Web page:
"Some ideas, like some microbes, are more contagious and parasitic than others. Can a better understanding of how ideas proliferate help humanity reduce the harms of religion while keeping the benefits?" Tarico writes:
As viral self-replicators, ideas have a life of their own. Human beings have a cognitive immune system that seeks to identify and eradicate false ideas because misinformation tends to cause us trouble. Some false ideas evade our bullshit detectors and so get passed socially from person to person. In this context, when religious notions take root in human minds and get passed on despite containing maladaptive falsehoods that do us harm, they may be considered socially transmitted pathologies or, to use my earlier term, socio-pathologies.
The term pathology implies illness and disability—but not all forms of religion seem to cause harm.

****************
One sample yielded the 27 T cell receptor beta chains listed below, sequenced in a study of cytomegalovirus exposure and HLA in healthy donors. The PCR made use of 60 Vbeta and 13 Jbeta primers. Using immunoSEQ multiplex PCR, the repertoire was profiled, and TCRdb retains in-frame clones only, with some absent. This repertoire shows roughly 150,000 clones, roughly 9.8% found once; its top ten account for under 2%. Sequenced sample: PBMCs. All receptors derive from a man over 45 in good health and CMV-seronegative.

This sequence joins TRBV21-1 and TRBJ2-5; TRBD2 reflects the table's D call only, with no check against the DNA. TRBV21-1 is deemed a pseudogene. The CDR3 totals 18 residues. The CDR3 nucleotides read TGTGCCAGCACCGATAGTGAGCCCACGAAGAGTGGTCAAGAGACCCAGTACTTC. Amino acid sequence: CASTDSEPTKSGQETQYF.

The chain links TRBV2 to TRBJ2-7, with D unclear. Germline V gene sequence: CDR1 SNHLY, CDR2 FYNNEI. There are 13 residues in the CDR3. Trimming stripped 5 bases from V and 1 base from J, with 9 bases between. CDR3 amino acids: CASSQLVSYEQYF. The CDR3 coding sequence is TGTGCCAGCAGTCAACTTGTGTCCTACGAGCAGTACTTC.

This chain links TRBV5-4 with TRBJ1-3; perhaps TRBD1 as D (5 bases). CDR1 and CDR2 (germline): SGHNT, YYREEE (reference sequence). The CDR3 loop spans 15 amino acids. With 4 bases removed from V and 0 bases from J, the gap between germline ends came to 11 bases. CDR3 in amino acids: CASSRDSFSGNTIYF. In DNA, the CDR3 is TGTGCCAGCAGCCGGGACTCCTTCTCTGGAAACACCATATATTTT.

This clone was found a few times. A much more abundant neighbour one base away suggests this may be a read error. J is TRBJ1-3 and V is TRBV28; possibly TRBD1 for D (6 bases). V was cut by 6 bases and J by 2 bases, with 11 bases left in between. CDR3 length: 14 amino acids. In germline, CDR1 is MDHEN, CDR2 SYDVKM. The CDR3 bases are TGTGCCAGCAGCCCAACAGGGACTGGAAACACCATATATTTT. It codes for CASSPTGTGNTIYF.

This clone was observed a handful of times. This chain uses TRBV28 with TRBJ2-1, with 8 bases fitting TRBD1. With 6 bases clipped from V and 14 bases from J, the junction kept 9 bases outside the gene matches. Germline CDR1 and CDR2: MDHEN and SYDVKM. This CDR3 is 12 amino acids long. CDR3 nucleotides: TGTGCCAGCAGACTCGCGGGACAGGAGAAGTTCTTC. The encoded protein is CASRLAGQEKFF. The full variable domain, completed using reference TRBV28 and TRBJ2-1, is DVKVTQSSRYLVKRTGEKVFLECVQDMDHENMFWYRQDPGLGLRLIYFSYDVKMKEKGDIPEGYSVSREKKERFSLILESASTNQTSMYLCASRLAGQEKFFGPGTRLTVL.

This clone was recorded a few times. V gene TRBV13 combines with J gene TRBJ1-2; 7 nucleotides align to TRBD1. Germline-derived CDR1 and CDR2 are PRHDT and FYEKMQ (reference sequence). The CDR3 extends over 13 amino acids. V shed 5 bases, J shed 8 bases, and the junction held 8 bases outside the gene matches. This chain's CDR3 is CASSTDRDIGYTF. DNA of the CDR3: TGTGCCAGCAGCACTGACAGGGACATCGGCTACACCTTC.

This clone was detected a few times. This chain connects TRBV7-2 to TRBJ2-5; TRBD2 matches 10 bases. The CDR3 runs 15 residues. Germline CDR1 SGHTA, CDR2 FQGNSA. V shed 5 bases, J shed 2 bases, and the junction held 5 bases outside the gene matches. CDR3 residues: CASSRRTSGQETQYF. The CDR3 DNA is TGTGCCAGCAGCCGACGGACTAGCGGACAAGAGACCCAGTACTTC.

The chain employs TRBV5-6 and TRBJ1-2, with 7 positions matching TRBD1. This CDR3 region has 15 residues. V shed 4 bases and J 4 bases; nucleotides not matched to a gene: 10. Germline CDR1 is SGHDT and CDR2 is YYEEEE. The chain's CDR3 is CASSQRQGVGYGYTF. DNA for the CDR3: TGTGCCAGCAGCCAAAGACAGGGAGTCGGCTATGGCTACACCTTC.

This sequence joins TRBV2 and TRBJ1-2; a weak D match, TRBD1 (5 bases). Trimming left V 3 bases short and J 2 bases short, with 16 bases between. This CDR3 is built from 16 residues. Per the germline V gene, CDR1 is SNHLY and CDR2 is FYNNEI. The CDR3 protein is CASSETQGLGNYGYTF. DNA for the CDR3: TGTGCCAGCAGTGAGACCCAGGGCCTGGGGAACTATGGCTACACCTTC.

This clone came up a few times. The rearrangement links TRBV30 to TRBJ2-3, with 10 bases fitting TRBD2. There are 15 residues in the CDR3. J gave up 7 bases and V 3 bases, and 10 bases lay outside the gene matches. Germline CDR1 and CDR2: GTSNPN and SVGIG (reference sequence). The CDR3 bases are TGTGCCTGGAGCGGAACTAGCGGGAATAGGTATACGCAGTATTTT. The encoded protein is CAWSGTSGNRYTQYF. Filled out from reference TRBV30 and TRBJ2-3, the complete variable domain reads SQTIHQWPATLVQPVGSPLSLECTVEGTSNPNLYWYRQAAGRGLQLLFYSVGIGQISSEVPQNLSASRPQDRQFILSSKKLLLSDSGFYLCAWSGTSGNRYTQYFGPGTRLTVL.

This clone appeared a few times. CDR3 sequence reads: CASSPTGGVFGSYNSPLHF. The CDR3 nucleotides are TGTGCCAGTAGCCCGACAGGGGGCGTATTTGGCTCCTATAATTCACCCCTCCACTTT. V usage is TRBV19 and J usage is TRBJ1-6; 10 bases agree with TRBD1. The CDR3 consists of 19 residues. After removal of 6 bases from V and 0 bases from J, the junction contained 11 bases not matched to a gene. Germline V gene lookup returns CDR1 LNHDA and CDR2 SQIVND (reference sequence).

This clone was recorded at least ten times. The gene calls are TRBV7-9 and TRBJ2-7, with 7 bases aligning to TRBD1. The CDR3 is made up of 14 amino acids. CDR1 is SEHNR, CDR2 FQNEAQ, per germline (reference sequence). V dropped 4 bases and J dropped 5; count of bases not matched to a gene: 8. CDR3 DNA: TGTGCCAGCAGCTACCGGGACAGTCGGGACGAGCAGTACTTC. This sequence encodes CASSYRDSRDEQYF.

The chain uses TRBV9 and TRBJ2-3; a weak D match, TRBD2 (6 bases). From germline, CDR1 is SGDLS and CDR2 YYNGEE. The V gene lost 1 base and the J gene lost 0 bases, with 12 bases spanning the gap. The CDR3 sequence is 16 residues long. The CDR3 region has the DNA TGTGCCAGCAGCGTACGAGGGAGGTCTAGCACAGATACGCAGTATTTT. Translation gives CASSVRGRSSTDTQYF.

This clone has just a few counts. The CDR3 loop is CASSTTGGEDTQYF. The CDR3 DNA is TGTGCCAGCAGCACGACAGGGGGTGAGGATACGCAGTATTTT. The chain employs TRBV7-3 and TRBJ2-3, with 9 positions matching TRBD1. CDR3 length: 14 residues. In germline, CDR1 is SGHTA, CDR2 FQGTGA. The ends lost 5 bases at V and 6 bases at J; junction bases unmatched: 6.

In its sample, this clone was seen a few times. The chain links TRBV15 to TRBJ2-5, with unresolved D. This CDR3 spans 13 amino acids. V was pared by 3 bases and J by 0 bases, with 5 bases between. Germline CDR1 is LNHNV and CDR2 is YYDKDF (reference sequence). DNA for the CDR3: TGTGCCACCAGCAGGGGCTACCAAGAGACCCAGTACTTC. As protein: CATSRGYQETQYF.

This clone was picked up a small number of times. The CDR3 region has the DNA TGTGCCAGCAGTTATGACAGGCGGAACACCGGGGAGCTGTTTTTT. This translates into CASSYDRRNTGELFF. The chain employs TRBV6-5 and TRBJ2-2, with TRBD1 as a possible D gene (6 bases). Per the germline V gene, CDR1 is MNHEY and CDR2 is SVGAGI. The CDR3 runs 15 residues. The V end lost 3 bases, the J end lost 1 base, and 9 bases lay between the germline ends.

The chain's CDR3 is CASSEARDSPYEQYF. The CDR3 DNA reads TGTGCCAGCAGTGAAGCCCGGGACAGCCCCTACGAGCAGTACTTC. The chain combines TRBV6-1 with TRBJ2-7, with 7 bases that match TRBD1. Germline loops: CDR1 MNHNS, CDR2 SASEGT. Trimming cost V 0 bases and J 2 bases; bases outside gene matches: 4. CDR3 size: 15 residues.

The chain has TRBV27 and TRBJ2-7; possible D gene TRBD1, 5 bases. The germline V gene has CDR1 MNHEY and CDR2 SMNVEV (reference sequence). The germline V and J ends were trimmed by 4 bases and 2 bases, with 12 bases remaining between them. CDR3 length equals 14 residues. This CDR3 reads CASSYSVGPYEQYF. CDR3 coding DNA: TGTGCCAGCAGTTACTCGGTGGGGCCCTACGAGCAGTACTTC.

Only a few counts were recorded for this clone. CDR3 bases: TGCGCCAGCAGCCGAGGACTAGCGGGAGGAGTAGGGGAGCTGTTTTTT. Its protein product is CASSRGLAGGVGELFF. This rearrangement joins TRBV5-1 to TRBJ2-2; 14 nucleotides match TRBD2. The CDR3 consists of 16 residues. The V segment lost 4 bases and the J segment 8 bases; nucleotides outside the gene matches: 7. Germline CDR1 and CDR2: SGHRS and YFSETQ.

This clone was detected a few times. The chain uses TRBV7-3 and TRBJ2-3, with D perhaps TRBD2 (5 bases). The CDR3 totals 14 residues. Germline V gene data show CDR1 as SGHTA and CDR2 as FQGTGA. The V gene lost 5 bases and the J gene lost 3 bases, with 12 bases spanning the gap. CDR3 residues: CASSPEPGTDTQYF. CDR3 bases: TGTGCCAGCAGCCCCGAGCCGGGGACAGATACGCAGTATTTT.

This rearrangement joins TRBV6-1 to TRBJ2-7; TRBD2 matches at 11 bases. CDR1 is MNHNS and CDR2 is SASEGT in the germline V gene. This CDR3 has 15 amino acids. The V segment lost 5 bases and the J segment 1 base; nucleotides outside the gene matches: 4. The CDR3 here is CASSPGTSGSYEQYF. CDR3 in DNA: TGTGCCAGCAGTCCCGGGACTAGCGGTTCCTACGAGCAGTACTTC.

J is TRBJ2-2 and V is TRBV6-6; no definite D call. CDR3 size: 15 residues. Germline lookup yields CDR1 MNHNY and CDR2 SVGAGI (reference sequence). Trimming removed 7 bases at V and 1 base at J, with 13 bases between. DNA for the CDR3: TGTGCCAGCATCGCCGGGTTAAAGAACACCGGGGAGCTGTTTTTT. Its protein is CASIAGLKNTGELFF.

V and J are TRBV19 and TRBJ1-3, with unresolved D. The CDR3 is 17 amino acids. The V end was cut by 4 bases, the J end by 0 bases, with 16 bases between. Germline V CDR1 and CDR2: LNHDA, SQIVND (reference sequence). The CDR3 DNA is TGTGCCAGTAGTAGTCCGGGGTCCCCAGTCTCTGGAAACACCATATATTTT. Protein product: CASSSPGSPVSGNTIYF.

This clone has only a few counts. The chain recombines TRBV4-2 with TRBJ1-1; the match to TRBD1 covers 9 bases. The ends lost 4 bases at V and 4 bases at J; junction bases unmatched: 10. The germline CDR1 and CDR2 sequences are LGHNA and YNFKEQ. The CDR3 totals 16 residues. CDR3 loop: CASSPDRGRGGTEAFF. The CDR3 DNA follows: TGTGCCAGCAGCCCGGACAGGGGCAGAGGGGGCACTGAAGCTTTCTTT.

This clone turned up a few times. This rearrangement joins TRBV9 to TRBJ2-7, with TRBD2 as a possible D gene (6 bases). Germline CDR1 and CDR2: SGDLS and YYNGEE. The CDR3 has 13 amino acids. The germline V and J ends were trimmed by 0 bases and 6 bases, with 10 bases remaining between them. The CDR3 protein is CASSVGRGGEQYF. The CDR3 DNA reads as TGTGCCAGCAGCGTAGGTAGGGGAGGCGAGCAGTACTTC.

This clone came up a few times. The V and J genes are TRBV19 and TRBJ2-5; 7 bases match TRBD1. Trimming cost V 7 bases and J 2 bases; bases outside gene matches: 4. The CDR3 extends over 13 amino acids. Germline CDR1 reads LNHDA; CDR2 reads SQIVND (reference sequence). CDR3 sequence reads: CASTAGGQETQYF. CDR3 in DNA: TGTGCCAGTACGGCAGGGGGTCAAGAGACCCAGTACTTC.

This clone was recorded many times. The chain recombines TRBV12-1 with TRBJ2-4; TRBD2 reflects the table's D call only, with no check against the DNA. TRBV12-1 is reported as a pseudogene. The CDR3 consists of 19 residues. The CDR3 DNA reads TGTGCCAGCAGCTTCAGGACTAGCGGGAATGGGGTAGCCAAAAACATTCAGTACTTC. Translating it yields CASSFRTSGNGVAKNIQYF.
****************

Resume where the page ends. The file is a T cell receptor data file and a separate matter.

This appears to be the case irrespective of their truth value. All of the world’s great religions fail the “outsider test of faith,” meaning they fail to meet any normal bar for credibility when scrutinized by an outsider applying the same rigorous standard of evidence to each. In their traditional forms, all contain rational and moral contradictions or factual inaccuracies that insiders can justify only with Olympic feats of mental and moral gymnastics. Many rely on sacred texts that reflect the precise combination of knowledge and ignorance that characterized the culture in which they were written. All make claims for which there is no proof and none possible. LINK.